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'Au Revoir Les Enfants' Rooted in the Memory of Louis Malle

CRITIC AT LARGE

February 18, 1988|CHARLES CHAMPLIN | Times Arts Editor

Louis Malle's film, "Au Revoir Les Enfants" ("Goodby, Children"), which Wednesday received Academy Award nominations for best foreign language film and for best original screenplay (by Malle), is his very moving remembrance of horrifying things past.

In its clear-eyed evocation of childhood innocence, and of that innocence confronted by the evils of the adult world, the film is a testament to the power of the medium and to the art of the writer-director in dealing with an overwhelming personal experience.

Like much great work, "Au Revoir Les Enfants" is simple and complex, bold and subtle, funny and tragic, engaging at first sight and then unforgettable. It returns to theaters on Friday, having played a week in December for Oscar qualification in hope of the nominations it did receive.

Malle, whose "Lacombe, Lucien" in 1973 was another intimate but illuminating examination of the French wartime experience, was born into a wealthy family, big in sugar refining and other endeavors. One privilege of birth was to be sent off to a Catholic boarding school near Fontainebleau, where the discipline was strict and the prevailing atmosphere even more monastically austere than usual in wartime 1944.

The events that became "Les Enfants" were brutally simple. The monks who ran the school were active in the Resistance. A new boy who arrived at mid-term and became a friend of Malle's turned out to be a Jewish refugee whom the monks were trying to conceal from the Gestapo.

Someone betrayed the monks and the boy to the Gestapo. (Who the betrayer was is clearer in the film than it is in history, Malle says. Here it is a kitchen helper who is not unlike the boy Lucien from the earlier film.)

On a day in 1944, the Gestapo arrived and arrested the headmaster and Malle's friend. Malle has said that the morning changed his life. "It may have triggered my becoming a film maker. I should have made it the subject of my first film. But I preferred to wait. . . . In 1986, after almost 10 years in the United States, I felt the moment had come."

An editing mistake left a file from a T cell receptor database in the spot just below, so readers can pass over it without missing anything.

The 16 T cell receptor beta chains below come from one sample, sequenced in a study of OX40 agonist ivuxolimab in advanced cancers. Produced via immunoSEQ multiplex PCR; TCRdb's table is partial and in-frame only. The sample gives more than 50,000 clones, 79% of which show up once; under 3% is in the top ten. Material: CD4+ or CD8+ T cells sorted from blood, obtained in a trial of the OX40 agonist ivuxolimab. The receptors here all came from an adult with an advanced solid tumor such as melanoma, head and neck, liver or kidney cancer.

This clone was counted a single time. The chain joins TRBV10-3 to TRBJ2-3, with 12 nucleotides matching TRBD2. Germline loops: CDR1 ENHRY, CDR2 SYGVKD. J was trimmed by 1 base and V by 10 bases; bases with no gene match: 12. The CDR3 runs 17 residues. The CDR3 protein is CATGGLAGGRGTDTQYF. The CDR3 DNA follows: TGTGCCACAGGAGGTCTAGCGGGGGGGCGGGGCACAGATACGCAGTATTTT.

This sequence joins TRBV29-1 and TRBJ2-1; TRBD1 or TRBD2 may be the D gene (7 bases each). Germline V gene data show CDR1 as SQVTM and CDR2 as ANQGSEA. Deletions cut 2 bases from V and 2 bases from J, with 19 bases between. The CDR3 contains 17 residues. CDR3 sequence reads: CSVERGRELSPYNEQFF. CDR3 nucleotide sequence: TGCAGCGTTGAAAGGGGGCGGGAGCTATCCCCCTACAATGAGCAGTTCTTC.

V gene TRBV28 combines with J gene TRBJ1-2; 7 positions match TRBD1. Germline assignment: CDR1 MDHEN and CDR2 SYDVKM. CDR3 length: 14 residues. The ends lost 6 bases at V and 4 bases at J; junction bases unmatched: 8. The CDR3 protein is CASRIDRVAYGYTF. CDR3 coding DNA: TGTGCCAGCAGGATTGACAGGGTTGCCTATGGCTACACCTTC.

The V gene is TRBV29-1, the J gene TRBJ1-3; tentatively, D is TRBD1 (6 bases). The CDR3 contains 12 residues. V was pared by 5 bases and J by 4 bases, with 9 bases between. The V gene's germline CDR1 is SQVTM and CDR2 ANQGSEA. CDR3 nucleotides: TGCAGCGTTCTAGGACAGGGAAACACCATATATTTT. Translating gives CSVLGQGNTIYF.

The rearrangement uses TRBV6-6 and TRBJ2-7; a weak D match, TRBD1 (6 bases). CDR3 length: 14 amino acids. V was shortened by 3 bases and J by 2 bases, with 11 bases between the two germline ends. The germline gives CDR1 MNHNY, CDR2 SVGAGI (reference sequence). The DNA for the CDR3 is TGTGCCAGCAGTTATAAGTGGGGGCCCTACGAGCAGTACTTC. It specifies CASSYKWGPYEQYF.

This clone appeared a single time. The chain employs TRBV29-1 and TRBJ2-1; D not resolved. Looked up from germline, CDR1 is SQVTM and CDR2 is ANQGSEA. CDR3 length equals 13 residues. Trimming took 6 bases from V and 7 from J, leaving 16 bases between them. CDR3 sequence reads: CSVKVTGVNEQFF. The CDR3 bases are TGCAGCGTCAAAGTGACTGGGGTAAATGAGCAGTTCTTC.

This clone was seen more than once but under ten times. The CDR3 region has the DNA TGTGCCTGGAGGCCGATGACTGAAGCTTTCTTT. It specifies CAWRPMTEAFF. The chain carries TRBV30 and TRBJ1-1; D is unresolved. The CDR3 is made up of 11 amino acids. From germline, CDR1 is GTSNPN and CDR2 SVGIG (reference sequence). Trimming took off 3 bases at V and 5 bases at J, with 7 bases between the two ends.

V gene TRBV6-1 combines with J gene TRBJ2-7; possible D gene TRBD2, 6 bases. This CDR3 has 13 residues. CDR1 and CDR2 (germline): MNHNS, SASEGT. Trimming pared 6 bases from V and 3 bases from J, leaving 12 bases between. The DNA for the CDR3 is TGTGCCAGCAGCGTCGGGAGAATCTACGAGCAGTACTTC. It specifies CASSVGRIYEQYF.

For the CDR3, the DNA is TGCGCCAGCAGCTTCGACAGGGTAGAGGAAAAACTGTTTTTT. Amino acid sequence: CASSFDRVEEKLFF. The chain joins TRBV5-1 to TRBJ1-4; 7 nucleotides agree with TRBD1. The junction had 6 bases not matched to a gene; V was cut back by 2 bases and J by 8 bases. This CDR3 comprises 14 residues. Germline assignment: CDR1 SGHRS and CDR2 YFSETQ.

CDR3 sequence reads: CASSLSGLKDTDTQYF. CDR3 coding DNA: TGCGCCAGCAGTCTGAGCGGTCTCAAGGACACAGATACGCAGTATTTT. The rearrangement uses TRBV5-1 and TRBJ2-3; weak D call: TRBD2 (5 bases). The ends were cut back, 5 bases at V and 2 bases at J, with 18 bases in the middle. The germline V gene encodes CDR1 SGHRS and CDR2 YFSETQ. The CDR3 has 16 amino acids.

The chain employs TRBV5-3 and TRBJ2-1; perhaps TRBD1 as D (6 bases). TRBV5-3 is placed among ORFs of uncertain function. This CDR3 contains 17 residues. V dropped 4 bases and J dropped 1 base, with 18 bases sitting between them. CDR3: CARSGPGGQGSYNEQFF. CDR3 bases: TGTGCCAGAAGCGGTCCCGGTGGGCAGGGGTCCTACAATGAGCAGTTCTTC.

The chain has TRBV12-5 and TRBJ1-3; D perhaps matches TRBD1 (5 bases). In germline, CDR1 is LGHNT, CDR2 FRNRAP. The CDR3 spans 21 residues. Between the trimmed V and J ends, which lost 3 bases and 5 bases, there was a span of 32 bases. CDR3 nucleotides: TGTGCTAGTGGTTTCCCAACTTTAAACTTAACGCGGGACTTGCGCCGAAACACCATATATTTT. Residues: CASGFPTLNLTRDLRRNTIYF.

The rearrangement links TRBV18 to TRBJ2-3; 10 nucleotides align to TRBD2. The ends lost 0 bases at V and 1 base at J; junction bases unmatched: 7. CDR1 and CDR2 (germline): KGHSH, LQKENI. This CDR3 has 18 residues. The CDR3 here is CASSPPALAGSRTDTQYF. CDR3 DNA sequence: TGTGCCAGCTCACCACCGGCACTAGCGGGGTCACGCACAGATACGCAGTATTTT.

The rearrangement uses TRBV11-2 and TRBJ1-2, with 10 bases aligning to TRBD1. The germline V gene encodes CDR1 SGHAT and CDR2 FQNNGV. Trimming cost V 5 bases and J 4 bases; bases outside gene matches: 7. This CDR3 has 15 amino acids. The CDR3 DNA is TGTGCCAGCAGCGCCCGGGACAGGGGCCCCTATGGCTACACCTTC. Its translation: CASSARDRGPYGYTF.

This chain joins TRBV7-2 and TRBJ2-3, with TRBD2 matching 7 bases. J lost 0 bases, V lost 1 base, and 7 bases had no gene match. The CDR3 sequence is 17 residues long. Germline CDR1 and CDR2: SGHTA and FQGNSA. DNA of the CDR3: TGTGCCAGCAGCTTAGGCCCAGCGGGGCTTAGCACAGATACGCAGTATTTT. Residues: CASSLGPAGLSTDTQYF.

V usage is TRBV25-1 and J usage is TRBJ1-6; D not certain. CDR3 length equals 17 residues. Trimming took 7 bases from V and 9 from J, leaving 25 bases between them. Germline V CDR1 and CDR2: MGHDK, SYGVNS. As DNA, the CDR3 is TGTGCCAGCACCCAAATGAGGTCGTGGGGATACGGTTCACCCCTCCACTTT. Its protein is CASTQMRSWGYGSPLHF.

By then he had perfected his skills with two dozen films and documentaries.

Malle, wife Candice Bergen and their 2-year-old daughter, Chloe, live much of the year in New York but spend their summers in the Dordogne, in a remote house in wild country resembling the moors of England. The place has been Malle's retreat since the '60s--"It is like going back a century"--and there, amid all the echoes of his past, he wrote the script.

"Imagination used memory as a springboard; I reinvented the past," he has said. Not much needed reinventing. The Germans kept such careful records at the camps that Malle was able to discover that his childhood friend had been marched directly from the train to the gas chamber at Auschwitz; he was recorded in a ledger.

The local Gestapo chief, a Frenchman, had worked briefly for American military intelligence at the end of the war, Malle learned. He was subsequently tried as a war criminal and sentenced to death. But he was paroled after seven years and now lives in Germany.

The original school, which closed after the arrests, reopened after the Liberation but closed again at the end of the '60s. Malle found a near-duplicate, a Catholic private school that had been a convent in Provins ("the epitome of the provincial town") two hours east of Paris.

Malle checked his script with his older brother, who had been at school with him, and with a couple of the surviving teachers. Their recollections varied in small details. But the moment, devastating in the film, when the boys line up and Father Jean (played by Philippe Morier-Genoud) says "Goodby, children" is fixed in all their memories.

The real events took place in winter, so Malle had to work during the school year. There were difficulties but the gains in realism more than compensated for the trouble. The students themselves worked as extras and, Malle says, "They had no trouble identifying with the children of 1944."

"I've done lots of films with children," he said. "I've learned what \o7 not\f7 to do with them. I never use child actors; they haven't had time to learn their craft so they're neither children nor actors. Children lose their freshness, their innocence, very quickly. It is tricky because one day they are just right and the next day they can't do anything right."

His two principal actors, who are not actors, are appealing and authentic. Malle nods his agreement. "Sometimes--rarely--everything works for you. If I couldn't have found them, I would have had to postpone the film," he says. Raphael Fejto, who plays Jean Bonnet, the Jewish boy, is the son of a Hungarian father and an Egyptian mother and the grandson and namesake of a well-known historian. Gaspard Manesse, who plays Malle's alter ego, Julien Quentin, is--what can you say?--a schoolboy, shy, defensive, intimidated, and clearly a projection of Malle's memories of himself.

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